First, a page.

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Messages - ffcal

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21
Now Playing / Re: Currently listening, part 1
« on: February 06, 2014, 01:36:53 PM »
Today's listening;
Johann Johannsson - Fordlandia. New discovery for me on spotify. Utterly beautiful music. In fact I am gobsmacked at the beauty of this. Hints of Baroque, beautiful haunting melodies, gorgeous.


My favorite of his is "IBM 401, A User's Manual," which has an interesting backstory.

Have been listening to Esem's latest, an EP called "Aquanaut."  A nice one and I'm glad to see him back.  The release is at esem.bandcamp.com.

Forrest

22
Music Gearheads Tech Talk / Re: Help me finishing my ambient setup :)
« on: February 03, 2014, 10:02:11 PM »
Thanks Tomas.

Indeed I came here for professional advice, not parenting, sorry it had to be said.

Pretty dumb thing for you to say when you came here for advice.  It had to be said.

Forrest

23
Music Gearheads Tech Talk / Re: Help me finishing my ambient setup :)
« on: January 31, 2014, 10:57:04 PM »
But all of this stuff is really secondary to what you really need, inspiration. The tools won't be any good unless you have something to say.

I agree.  I would think it would be easier logistically and economically to start with a more basic setup and makes additions to it incrementally.  Otherwise, it may not always be clear what each component can add to the mix and in what order in the chain.  Of course, it helps greatly to have some music training to begin with and know some basics about synthesis, too.  The less prior training you have, the harder it might be for you to carry out what you are hearing in your head.

Forrest

I want to start differently. When I started in digital arts, I was always frustrated because I didn't had the money and I couldn't afford the tech tools I wanted. It would be easier to start with the right tools and just be creative instead of fighting with faulty hardware...

I never wanted to try to mimic something that was in my head, I prefer to be surprised and be like a driver, I use that method in other areas and honestly I prefer it that way.

There's no "right" way to create ambient music, so there's nothing wrong with starting big, if that works for you.  If by "right tools" you mean to include synthesizers and other tone generators, there are plenty of potential "right" choices.  But I would resist the temptation to discard your old "tools" for sake of acquiring new ones if you haven't exhausted the possibilities of what you already have.

By referring to what you hear on your head, I didn't mean to suggest that you should try to hear the piece in your head first.  I haven't worked that way in a long time.  I am referring more the tendency to assume that music training doesn't matter in creating ambient.  It really does matter in most cases. At a minimum, it should help you in structuring your pieces and in identifying different relationships within a piece.

Forrest

24
Music Gearheads Tech Talk / Re: Help me finishing my ambient setup :)
« on: January 30, 2014, 03:14:45 PM »
But all of this stuff is really secondary to what you really need, inspiration. The tools won't be any good unless you have something to say.

I agree.  I would think it would be easier logistically and economically to start with a more basic setup and makes additions to it incrementally.  Otherwise, it may not always be clear what each component can add to the mix and in what order in the chain.  Of course, it helps greatly to have some music training to begin with and know some basics about synthesis, too.  The less prior training you have, the harder it might be for you to carry out what you are hearing in your head.

Forrest

25
Now Playing / Re: Currently listening, part 1
« on: January 28, 2014, 08:07:23 PM »
Quote
Been on a Rush revisit these last few days...

I haven't followed them throughout their career, but I was a big fan of their early work. Lifeson's solo work on 'Hemispheres' (in particular) was totally unique.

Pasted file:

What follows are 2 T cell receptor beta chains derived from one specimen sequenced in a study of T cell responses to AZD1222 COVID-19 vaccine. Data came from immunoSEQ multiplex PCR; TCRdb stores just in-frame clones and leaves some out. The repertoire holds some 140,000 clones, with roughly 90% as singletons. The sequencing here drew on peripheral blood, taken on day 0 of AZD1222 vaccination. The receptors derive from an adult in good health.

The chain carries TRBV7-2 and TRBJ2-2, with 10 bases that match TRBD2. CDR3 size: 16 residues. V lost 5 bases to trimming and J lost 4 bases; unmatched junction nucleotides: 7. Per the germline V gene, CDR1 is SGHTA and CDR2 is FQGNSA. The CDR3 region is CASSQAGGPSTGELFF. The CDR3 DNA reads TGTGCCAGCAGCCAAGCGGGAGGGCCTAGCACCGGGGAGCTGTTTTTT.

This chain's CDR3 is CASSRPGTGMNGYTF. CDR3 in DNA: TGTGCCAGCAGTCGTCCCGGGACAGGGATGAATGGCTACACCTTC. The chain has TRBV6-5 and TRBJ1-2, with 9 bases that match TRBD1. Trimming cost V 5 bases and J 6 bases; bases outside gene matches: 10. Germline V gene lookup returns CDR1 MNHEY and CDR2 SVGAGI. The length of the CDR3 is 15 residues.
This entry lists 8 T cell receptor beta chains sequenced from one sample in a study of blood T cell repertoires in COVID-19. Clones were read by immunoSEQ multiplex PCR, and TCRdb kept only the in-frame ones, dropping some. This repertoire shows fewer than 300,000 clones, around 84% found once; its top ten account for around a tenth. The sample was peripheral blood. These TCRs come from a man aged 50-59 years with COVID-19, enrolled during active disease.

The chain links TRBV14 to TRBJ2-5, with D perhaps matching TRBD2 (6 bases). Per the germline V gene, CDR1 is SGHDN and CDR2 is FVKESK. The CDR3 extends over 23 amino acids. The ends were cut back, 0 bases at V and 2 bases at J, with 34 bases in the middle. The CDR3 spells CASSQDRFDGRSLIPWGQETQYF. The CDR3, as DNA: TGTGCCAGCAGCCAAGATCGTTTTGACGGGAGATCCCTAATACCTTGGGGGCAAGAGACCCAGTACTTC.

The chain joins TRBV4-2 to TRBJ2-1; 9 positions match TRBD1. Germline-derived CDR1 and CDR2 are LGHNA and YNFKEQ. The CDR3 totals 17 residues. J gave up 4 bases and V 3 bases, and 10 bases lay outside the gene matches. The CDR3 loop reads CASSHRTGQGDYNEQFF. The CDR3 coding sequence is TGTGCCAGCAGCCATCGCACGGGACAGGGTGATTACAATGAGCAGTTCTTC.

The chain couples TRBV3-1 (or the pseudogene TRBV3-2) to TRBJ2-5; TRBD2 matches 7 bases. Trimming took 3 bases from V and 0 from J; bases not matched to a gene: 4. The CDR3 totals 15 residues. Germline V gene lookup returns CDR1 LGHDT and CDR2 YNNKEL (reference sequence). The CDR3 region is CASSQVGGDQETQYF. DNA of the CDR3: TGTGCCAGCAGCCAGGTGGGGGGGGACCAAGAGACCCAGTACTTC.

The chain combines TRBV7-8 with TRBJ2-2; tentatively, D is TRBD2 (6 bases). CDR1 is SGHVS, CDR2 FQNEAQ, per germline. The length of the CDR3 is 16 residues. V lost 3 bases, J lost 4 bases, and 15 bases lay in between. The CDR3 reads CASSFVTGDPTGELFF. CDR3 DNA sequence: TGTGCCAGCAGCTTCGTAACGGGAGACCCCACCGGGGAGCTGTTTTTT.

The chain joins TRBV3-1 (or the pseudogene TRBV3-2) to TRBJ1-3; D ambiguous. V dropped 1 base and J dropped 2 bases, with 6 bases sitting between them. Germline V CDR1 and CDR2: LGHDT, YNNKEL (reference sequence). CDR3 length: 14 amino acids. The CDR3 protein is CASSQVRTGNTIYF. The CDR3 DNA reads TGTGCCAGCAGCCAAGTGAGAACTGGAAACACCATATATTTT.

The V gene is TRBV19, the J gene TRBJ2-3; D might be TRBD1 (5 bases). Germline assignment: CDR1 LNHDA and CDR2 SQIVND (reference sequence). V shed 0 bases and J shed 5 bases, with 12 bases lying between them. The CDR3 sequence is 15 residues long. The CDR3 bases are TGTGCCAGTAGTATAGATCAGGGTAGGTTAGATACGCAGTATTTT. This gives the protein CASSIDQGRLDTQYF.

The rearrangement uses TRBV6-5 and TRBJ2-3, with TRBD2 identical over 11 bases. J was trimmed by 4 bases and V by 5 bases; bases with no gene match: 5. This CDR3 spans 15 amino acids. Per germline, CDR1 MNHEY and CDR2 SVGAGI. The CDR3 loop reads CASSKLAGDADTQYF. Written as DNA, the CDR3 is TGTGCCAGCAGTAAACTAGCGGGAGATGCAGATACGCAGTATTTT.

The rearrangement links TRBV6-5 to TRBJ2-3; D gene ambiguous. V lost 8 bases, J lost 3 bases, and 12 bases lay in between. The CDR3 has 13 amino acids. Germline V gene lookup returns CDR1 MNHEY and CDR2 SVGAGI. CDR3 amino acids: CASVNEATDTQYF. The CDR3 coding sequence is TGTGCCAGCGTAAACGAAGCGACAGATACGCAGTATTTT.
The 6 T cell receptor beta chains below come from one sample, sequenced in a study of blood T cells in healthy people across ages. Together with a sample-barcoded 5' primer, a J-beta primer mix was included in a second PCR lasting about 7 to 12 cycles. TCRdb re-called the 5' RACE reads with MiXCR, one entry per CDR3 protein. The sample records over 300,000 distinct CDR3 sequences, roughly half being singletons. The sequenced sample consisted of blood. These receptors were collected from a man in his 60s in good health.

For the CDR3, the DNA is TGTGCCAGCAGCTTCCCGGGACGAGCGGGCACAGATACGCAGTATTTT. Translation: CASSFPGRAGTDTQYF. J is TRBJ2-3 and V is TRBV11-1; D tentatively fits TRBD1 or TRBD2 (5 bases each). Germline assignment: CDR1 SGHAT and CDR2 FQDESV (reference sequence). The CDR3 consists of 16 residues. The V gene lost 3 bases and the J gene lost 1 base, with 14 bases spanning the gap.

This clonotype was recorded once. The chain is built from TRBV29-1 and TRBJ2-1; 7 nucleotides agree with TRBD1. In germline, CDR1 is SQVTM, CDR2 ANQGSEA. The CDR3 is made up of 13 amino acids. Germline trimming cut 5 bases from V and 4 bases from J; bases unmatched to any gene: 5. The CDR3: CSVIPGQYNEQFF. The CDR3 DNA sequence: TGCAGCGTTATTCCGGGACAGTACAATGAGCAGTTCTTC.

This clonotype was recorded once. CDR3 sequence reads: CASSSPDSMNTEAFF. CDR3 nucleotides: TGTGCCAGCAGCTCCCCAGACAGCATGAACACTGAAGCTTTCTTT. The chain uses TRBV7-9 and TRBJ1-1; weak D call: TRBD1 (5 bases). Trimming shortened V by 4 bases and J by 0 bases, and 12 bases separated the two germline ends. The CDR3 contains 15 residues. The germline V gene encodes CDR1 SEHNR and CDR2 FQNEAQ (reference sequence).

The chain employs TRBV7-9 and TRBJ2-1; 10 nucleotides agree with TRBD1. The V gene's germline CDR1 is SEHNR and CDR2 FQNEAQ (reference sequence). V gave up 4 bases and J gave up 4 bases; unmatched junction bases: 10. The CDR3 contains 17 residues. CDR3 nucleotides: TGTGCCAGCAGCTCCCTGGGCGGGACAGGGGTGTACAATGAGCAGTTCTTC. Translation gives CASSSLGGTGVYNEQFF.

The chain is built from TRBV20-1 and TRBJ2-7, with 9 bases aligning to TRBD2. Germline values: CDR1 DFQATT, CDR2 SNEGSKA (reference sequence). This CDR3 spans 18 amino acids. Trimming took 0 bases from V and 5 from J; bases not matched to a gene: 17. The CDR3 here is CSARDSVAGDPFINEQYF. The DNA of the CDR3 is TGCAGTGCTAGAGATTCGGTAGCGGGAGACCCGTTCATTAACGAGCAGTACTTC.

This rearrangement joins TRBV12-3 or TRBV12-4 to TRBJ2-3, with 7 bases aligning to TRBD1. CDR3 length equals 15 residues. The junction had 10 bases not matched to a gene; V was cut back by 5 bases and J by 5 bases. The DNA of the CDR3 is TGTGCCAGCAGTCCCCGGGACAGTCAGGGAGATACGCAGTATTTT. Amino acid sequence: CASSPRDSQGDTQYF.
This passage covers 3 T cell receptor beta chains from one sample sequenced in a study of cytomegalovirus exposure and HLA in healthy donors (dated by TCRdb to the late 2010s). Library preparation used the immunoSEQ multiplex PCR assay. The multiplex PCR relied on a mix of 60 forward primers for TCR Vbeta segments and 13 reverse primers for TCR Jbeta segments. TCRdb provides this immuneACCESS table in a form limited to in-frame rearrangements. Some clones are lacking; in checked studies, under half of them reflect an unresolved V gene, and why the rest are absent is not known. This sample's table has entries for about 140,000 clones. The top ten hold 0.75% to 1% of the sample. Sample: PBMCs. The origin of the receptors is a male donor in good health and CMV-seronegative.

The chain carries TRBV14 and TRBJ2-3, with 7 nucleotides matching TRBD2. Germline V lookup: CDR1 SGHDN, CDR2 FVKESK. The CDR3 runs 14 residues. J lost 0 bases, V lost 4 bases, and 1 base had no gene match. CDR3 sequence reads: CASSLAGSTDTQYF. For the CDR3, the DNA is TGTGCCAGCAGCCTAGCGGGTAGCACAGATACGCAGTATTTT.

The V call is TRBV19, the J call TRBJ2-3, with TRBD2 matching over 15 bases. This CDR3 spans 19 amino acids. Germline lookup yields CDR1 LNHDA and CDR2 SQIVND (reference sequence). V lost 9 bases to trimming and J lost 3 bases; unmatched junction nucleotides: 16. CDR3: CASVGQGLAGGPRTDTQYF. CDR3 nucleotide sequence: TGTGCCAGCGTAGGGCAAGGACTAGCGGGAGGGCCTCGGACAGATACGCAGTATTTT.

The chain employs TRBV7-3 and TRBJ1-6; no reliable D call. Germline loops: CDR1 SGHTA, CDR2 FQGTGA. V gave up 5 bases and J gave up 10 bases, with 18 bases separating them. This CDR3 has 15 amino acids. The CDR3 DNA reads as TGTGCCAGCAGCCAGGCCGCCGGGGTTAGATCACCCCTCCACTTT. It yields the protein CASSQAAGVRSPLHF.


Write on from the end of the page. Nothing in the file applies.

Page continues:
I saw them during their "Permanent Waves" tour way back in 1980.  I remember being really impressed with Neil Peart's drumming--a perpetual motion machine.

Forrest

26
Other Ambient (and related) Music / Re: Grammys/Kraftwerk
« on: January 28, 2014, 01:01:16 AM »
Nice to see Kraftwerk get their due.

The anonymous Daft Punk outfits reminded me of the Residents and their giant eyeballs.

Forrest

27
Art and Literature, Movies and TV / Re: Serafini's Codex Seraphinianus
« on: January 25, 2014, 12:33:26 PM »
I finally got the book, and it's as wonderful as I had hoped it would be.  Larger than earlier editions and with more drawings, too.  There's a nice explanation in a back booklet about Serafini's inspiration for creating it and how he was a struggling architect at the time.

Forrest

28
Now Playing / Re: Currently listening, part 1
« on: January 24, 2014, 11:40:00 PM »
Forrest: Good points. But, given that fans can be discriminating with respect to what they choose to buy, I assume everything balances out in the end.

Hi Chris,

Well, yes and no.  Listeners can learn to be more discriminating once they've been burned, but I think both artist and label have an obligation not to flood the market with subpar material just because they can.  It can have a slowly corrosive effect on the genre as a whole, and people could come to view the music as largely disposible.

Forrest

29
Music Gearheads Tech Talk / Re: Mixing tips.
« on: January 24, 2014, 08:01:03 PM »
I think some compression can be okay in ambient music. I've tried it recently to get one of my really low drones under control and it worked for that. I wouldn't apply it to a whole mix though.

That's true.  Subtle compression can help keep a low drone under control, and I think it also can help with lead instruments like guitar or violin, too.

Forrest

30
Now Playing / Re: Currently listening, part 1
« on: January 24, 2014, 07:58:32 PM »
Margins - Fragile Existence
This is a late 2013 collaborative project between Dan Crossley (Facture/Fluid Audio) and Craig Tattersall (The Boats). Once again, this is an amazing product from Facture in which the packaging/art is as central to the release as the music. The music itself is decent, but not remarkable. It largely combines field recordings and tape loops to create a fractured but ambient atmosphere. The Crossley nature prints that accompany the release are absolutely beautiful, however, and are worth checking out on the Fluid Audio site regardless of how you feel about Tattersall.

Sound samples: http://www.fluid-radio.co.uk/2013/12/no-re-press-07-2/
Images samples: http://www.fluid-radio.co.uk/2013/12/fragile-existence/


This does give me a little pause.  Maybe Tattersall should be a little more discriminating in what he chooses to release?  These luxury packages are nice, but when the music falls a little short, you can feel a little burned.  I liked Light Folds, though I'll admit that there are a few parts I haven't heard yet out of the 10 hours or so on that release.